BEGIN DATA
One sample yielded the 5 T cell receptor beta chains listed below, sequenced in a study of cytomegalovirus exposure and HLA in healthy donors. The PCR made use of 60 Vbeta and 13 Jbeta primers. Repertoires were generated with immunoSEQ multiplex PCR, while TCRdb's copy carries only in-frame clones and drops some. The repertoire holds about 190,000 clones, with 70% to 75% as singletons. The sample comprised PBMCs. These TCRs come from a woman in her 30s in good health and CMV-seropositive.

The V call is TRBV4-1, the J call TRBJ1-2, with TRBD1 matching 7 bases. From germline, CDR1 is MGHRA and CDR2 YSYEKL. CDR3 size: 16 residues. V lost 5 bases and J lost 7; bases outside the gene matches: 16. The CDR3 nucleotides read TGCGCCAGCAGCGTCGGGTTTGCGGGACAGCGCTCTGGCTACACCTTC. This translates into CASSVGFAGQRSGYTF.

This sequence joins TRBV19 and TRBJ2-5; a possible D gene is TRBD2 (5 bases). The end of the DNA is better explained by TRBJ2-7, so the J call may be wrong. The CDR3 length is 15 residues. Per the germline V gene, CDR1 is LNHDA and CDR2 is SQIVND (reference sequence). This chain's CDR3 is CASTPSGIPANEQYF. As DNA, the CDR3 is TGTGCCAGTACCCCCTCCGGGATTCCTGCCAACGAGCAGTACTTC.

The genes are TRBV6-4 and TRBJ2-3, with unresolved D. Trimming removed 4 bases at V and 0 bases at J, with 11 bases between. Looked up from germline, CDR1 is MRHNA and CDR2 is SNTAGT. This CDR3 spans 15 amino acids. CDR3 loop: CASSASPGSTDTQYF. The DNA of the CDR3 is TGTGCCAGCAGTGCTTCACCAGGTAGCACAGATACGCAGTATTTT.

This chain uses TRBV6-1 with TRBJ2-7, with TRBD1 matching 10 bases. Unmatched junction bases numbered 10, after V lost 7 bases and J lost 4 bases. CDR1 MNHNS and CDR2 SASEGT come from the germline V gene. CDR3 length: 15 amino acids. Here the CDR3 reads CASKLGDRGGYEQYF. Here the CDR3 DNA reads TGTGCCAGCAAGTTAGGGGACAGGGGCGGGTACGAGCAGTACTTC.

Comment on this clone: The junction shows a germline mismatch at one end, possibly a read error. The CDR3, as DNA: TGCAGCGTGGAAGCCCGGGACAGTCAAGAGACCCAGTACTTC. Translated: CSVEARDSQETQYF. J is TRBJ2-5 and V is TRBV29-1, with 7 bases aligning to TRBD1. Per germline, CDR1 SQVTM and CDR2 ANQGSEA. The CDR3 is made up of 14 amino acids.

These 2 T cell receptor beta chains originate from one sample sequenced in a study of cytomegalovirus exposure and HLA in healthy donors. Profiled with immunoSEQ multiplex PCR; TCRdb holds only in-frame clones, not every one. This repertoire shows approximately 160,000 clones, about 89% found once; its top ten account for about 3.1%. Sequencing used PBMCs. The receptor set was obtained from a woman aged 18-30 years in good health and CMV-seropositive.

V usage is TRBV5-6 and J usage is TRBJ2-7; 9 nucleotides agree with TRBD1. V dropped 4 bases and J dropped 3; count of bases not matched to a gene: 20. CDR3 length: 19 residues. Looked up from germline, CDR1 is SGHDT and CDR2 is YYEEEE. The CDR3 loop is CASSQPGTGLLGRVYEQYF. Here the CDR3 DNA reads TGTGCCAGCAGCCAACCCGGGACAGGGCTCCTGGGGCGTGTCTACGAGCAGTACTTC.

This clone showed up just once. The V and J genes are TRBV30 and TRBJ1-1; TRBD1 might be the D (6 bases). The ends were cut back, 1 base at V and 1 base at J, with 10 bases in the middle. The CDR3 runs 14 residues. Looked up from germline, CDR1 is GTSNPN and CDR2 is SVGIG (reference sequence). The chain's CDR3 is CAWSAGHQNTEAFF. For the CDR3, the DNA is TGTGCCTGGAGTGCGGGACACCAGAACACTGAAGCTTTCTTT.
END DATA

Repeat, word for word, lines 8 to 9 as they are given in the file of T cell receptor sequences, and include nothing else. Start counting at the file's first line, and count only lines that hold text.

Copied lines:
V usage is TRBV5-6 and J usage is TRBJ2-7; 9 nucleotides agree with TRBD1. V dropped 4 bases and J dropped 3; count of bases not matched to a gene: 20. CDR3 length: 19 residues. Looked up from germline, CDR1 is SGHDT and CDR2 is YYEEEE. The CDR3 loop is CASSQPGTGLLGRVYEQYF. Here the CDR3 DNA reads TGTGCCAGCAGCCAACCCGGGACAGGGCTCCTGGGGCGTGTCTACGAGCAGTACTTC.

This clone showed up just once. The V and J genes are TRBV30 and TRBJ1-1; TRBD1 might be the D (6 bases). The ends were cut back, 1 base at V and 1 base at J, with 10 bases in the middle. The CDR3 runs 14 residues. Looked up from germline, CDR1 is GTSNPN and CDR2 is SVGIG (reference sequence). The chain's CDR3 is CAWSAGHQNTEAFF. For the CDR3, the DNA is TGTGCCTGGAGTGCGGGACACCAGAACACTGAAGCTTTCTTT.